One of the important uses 'for molded nylon containing molybdenum disulfide Vhas proved to be in the eld of bushings and bearings. Polyhexamethylene adipamide and molybdenum disulfide .in particular, have exhibited .considerable `merit for bushings operating at light loads, `especially -where normal lubrication is difficult. In many instances these bushings have shown superior wear resistance to similar pieces made from powdered bronze. The -bearings made in accordance with this process are' fully equal to any nylon bushings made from nylon by and of the present standard techniques and have the advantages of being free from any gross amount of strain and of having higher Vheat resistance than articles formed from nylon alone. Tests have indicated that the tendency to seize is less than that of injection molded .bearings `and therefore .they may be made to closer tolerances. 4Other articles which ymay be advantageously prepared by the process of this invention include various small irregular shapes employed where the wear resistance and `strength are important factors. Such articles include but are not limited to small gear parts, bushings, etc., and articles which are subjected to a great amount `of friction.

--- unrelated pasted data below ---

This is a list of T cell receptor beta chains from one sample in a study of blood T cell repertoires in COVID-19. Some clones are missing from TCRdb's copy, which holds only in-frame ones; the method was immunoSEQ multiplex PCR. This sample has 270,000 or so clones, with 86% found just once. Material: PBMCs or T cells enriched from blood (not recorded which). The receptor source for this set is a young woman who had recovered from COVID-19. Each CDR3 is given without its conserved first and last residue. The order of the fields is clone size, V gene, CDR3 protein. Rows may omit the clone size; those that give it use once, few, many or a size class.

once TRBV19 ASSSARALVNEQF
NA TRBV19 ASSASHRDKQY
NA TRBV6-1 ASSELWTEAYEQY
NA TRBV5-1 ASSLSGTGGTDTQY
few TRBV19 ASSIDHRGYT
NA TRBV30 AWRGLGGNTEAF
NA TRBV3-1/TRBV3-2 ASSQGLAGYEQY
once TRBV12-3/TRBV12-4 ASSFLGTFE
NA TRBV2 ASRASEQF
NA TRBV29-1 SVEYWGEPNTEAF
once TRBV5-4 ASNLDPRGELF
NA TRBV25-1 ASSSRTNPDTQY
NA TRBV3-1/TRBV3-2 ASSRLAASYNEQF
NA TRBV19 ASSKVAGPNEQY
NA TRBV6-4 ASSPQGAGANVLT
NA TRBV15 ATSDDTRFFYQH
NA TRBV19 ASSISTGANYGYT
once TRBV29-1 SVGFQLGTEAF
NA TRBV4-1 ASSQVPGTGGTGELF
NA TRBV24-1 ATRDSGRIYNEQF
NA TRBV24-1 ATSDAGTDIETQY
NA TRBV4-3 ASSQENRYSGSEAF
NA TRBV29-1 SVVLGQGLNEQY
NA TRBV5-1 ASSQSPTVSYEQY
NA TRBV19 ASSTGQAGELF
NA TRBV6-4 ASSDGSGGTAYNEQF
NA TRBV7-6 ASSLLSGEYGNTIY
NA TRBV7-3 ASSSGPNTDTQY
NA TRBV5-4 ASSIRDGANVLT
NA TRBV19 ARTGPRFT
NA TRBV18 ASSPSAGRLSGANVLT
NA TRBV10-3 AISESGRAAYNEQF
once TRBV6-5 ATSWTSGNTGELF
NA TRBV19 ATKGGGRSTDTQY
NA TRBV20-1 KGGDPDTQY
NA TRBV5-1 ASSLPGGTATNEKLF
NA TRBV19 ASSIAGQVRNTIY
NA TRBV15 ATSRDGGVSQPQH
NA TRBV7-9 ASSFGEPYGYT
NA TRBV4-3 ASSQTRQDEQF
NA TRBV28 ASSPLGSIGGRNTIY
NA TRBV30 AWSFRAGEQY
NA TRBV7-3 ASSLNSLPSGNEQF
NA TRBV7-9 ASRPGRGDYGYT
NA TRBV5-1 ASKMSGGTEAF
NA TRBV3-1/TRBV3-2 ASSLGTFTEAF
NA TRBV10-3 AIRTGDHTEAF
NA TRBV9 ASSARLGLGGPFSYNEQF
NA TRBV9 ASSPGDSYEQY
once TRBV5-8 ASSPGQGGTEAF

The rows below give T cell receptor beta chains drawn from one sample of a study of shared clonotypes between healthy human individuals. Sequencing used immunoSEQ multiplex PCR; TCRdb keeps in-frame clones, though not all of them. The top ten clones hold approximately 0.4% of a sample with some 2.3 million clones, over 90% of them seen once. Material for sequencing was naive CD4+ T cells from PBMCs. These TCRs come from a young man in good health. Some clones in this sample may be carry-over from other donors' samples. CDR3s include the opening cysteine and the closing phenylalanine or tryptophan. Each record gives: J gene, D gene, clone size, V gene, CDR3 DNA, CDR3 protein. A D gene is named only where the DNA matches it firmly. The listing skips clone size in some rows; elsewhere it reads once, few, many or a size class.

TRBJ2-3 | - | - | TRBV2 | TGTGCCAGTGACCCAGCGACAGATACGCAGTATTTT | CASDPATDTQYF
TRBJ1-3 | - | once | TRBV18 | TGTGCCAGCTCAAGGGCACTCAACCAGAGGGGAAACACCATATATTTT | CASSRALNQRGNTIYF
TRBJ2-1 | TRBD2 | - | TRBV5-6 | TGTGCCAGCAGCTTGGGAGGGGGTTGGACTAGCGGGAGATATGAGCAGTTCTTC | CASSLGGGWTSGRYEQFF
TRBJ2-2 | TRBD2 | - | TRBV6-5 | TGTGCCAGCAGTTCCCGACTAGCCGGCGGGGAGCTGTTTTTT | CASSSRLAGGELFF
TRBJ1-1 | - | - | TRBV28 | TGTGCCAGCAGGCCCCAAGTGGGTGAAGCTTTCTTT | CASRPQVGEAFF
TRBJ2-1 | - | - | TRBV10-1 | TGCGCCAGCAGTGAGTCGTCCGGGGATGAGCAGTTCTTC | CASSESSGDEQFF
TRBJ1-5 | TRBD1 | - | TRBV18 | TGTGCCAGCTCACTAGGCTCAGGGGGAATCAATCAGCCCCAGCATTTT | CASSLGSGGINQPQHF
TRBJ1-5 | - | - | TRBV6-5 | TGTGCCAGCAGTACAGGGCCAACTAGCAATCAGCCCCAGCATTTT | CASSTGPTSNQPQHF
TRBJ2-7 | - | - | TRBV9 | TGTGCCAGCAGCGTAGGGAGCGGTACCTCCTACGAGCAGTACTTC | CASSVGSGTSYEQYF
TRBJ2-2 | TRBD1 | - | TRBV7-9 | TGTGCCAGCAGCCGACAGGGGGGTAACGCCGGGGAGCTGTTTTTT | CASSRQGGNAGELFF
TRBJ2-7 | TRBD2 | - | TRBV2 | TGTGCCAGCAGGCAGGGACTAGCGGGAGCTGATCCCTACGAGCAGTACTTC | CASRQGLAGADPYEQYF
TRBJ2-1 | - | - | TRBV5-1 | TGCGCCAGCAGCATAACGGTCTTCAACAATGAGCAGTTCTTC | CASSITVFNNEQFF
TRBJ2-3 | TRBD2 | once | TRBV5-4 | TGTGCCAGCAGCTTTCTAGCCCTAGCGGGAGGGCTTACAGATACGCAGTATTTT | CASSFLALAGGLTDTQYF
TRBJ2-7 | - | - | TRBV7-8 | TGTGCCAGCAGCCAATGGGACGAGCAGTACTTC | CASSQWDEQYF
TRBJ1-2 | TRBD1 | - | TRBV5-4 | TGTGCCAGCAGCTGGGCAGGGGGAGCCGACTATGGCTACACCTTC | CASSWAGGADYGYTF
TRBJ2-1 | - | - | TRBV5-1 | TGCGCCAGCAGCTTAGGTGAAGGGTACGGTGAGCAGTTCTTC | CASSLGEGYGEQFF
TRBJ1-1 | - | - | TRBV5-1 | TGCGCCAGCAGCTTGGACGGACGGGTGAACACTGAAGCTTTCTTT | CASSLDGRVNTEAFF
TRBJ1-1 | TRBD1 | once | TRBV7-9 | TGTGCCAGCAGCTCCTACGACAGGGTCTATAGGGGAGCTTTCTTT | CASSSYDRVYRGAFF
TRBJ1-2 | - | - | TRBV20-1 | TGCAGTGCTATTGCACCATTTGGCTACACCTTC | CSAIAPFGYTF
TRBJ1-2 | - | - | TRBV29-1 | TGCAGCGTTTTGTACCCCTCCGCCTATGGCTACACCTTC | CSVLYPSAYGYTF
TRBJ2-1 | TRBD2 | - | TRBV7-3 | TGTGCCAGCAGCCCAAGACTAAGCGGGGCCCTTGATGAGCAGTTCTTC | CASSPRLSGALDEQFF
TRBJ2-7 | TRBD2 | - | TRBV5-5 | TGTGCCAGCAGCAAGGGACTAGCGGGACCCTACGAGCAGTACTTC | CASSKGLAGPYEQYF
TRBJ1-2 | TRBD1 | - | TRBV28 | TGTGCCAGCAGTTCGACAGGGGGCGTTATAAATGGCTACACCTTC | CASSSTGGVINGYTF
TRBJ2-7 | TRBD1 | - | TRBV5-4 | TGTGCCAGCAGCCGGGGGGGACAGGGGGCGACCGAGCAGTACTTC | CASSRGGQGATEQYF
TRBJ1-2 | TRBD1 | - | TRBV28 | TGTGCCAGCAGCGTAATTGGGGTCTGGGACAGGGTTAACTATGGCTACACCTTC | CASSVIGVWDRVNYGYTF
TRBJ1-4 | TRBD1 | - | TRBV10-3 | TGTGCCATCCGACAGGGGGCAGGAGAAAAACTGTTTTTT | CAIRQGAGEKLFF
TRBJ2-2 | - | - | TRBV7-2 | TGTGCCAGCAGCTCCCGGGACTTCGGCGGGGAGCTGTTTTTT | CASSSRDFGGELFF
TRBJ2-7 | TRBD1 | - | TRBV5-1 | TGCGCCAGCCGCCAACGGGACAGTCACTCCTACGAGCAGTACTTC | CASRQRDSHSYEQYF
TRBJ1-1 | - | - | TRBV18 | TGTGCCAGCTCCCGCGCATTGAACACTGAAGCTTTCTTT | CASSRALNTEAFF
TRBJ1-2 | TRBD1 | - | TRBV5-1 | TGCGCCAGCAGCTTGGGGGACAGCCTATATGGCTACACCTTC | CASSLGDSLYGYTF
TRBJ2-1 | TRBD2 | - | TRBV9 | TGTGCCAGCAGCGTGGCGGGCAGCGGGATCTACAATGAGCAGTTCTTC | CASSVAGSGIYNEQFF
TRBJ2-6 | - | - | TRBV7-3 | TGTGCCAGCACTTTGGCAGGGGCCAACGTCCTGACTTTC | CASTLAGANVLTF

As` many apparently widely different embodiments of this invention may :be made without ldeparting from the spirit and scope thereof, it .is to `be `understood that I do not limit myself to the specific `embodiments thereof, Yas illustrated by `the following examples, except as dened in the appended-claims.
Example I Ninety grams of cleaned waste polyhexamethylene adipamide was dissolved in 500 ccs. of ethylene glycol in a nitrogen atmosphere -at 187 C. To this solution was added :l0 jgrams of molybdenum disulfide. `On cooling the polyhexamethylene adipamide and molybdenum 'disulfide precipitated quantitatively from the ethylene gly- :col `as particles having a diameter of about one-half micron and a length of about 20 microns. The precipitate was washed with water to remove the residual ethylene glycol, and vacuum dried at room temperature. The result was a nely 'divided powder in which the molybdenum disulde and polyhexamethylene adipamide particles were evenly distributed, despite the large density differences between 'the two components.